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Project to transform trash into fuel in Northern Nevada OK’d

CARSON CITY — One man’s trash is another man’s jet fuel.

State officials have approved $150 million in industrial development bonds for a Northern Nevada facility that can transform garbage into jet and diesel fuel. The State Board of Finance signed off on the bonds this week.

The project, which will be owned by Fulcrum Sierra BioFuels and operated by Fulcrum BioEnergy, will be on a 19.4-acre site in Storey County, about 20 miles east of Reno.

The project will convert about 200,000 tons of waste each year into roughly 11 million gallons of fuel, according to company records submitted to the Nevada Department of Business and Industry.

The fuel will primarily be for aircraft. United Airlines is one of the company’s clients, and military contracts are a possibility, state records show.

Fulcrum has begun one phase of the project, using the Feedstock Processing Facility to sort out recyclable metals and plastics.

Completed in 2016, the 65,000-square-foot facility is located on 10 acres adjacent to the Lockwood Regional Landfill and can process 1,500 tons of waste daily.

The bonds will help finance the next phase, a biorefinery that will turn the waste into a low-carbon, renewable synthetic crude oil that will be shipped to a refinery in the San Francisco Bay Area for treatment to become jet fuel.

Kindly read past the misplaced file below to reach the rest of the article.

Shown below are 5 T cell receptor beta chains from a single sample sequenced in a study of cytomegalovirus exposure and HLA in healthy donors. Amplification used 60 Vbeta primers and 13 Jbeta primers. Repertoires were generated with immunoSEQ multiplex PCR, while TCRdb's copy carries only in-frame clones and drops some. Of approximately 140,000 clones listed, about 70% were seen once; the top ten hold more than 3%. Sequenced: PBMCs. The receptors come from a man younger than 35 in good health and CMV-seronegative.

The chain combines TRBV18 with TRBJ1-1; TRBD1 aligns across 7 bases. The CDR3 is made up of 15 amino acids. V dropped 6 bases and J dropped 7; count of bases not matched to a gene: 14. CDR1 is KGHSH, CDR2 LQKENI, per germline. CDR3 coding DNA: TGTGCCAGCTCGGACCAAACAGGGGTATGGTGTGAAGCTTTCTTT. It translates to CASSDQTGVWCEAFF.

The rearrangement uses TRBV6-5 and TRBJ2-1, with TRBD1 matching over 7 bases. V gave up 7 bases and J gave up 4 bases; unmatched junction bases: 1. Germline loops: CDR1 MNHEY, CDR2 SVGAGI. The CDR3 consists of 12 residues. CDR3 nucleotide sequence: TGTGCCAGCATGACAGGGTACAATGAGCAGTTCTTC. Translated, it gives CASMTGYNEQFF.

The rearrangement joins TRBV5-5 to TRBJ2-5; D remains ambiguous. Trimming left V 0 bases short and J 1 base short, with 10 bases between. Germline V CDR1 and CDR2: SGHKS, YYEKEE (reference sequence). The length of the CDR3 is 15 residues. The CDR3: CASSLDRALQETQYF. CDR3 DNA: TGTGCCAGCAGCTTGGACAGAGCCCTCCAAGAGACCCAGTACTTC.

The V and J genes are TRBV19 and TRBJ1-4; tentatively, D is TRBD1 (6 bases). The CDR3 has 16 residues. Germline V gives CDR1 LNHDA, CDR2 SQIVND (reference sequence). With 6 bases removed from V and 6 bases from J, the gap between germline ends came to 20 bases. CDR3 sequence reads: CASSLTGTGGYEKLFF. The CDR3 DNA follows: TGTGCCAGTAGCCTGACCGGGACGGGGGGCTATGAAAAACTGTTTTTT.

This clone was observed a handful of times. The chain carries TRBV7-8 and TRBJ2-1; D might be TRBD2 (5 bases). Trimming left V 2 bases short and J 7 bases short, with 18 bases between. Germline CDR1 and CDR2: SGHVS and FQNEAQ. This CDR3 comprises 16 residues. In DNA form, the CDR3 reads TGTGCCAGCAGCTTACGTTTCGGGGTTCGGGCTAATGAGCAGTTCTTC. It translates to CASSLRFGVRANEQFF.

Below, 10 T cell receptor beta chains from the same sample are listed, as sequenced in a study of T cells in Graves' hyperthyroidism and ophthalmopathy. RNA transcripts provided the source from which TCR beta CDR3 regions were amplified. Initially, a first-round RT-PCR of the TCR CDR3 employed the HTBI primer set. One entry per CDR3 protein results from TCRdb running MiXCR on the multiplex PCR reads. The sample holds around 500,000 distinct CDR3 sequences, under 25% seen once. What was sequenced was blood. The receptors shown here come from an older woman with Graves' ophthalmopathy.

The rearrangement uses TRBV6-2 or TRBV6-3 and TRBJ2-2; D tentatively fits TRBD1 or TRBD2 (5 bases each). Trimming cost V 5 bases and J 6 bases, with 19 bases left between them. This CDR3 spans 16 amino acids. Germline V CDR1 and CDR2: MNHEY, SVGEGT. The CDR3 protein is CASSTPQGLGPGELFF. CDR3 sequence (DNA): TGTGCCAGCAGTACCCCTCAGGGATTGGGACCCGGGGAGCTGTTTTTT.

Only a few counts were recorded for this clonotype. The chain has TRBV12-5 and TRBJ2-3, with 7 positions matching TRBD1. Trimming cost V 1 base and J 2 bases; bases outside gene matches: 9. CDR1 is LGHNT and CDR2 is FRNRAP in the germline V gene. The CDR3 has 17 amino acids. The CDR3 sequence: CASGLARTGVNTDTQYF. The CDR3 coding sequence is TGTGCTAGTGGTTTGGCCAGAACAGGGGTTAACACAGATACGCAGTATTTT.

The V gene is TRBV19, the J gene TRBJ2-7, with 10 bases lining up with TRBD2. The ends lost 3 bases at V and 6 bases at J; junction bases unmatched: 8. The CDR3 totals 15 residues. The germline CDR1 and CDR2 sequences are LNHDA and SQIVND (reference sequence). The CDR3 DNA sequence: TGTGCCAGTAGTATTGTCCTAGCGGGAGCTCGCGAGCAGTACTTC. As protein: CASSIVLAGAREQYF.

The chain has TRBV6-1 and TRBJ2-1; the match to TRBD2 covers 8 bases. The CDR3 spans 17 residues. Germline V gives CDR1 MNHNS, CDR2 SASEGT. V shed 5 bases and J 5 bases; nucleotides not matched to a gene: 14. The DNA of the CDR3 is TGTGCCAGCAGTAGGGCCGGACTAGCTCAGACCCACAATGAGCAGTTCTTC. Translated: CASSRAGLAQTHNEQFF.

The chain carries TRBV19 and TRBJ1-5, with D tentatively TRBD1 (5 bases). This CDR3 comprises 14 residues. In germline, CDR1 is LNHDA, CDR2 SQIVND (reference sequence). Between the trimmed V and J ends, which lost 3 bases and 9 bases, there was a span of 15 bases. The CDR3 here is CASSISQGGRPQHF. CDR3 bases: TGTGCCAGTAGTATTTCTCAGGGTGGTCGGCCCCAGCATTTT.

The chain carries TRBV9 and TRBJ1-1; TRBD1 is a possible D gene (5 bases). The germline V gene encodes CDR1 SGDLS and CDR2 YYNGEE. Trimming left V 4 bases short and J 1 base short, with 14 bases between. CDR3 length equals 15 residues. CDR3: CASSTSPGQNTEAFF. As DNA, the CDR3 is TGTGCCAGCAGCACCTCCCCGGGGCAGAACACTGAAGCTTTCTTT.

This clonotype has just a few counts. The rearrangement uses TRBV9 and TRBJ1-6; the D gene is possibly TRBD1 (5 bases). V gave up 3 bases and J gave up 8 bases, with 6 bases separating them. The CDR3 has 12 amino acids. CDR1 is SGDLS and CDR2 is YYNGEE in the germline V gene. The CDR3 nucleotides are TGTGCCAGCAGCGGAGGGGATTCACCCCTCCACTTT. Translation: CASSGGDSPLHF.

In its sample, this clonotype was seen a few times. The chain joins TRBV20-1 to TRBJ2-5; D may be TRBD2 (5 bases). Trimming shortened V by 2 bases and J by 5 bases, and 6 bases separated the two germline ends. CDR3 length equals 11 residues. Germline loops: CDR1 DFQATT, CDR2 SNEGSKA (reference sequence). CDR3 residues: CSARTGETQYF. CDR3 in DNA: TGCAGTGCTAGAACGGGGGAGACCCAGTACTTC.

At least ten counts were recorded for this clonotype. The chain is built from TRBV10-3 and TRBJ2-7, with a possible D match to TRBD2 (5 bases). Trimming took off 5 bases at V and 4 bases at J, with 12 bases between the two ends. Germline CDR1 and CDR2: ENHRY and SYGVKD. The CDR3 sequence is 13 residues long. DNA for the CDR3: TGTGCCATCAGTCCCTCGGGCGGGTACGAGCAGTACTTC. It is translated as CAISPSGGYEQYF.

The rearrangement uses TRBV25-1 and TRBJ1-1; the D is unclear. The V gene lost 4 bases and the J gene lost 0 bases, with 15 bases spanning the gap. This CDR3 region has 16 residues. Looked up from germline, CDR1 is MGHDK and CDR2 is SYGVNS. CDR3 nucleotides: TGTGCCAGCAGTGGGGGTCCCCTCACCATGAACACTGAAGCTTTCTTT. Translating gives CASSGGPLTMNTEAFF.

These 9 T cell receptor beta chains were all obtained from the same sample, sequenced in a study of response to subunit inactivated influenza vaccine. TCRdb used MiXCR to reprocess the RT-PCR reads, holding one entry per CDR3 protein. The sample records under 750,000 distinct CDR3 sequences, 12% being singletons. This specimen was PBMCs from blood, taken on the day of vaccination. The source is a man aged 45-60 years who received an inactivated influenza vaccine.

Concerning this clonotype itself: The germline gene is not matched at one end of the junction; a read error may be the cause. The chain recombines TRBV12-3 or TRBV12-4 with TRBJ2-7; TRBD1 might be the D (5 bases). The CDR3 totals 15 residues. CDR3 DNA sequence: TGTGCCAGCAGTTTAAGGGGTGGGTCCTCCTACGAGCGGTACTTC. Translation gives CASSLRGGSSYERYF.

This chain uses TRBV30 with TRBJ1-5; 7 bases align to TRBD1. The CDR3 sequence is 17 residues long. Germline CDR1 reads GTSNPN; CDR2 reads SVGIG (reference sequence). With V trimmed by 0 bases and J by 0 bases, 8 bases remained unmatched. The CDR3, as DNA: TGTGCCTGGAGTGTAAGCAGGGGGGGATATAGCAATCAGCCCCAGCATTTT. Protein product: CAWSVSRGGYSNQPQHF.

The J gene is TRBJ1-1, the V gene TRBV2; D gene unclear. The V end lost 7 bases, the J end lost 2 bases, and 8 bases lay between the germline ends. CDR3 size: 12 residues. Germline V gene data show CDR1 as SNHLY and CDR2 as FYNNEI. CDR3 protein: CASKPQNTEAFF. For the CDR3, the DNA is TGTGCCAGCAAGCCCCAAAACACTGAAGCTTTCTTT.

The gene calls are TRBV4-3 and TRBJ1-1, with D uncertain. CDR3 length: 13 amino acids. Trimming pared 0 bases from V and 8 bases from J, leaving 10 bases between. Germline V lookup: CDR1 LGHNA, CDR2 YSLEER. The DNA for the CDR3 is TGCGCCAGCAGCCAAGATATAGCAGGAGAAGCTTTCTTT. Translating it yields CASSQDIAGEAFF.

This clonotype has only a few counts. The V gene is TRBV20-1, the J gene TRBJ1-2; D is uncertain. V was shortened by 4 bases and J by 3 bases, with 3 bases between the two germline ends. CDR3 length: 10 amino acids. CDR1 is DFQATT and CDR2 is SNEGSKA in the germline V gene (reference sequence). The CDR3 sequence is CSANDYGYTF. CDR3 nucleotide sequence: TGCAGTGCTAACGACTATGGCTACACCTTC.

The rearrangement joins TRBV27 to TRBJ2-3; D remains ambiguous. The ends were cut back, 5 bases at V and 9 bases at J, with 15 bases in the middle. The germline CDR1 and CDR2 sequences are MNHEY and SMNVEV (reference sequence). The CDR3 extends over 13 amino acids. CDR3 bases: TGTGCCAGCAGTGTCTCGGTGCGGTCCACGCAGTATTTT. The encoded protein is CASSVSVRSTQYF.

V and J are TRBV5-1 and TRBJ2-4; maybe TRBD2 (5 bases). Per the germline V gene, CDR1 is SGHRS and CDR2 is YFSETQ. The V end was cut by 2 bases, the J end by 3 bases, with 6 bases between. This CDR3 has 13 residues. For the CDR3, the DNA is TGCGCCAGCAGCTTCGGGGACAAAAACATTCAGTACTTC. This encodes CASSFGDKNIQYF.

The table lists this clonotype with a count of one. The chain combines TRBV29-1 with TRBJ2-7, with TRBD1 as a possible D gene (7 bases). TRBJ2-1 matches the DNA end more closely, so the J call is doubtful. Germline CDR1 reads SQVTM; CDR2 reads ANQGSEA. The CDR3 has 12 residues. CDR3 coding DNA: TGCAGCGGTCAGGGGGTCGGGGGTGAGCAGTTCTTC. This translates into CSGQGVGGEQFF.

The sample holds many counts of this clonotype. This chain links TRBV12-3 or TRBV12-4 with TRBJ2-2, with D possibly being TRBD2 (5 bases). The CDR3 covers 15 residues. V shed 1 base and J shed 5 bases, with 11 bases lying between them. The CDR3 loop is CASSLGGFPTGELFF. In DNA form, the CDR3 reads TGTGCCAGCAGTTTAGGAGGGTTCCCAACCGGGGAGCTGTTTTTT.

Fulcrum’s technology is proprietary, using a gasifier to convert the waste.

The company’s overall economic impact includes $280 million for constructing both phases of the project, and up to $30 million for a jet fuel upgrading system. Fulcrum plans for a $450 million expansion that will produce 30 million gallons a year, records show.

Fulcrum’s project includes an annual payroll of $4 million, with more than 100 workers. The project also would generate 500 construction jobs and 1,000 indirect jobs in the region.

Construction of the $347 million project will start in September and be finished in 2019, state records show. Other sources of funding include a $67.5 million grant from the Department of Defense and investors.

Before issuing the tax-free bonds, state officials took into account the company’s history and its grant from the Department of Defense. The project is considered a “national security program,” state records show.

Contact Ben Botkin at bbotkin@reviewjournal.com or 775-461-0661. Follow @BenBotkin1 on Twitter.

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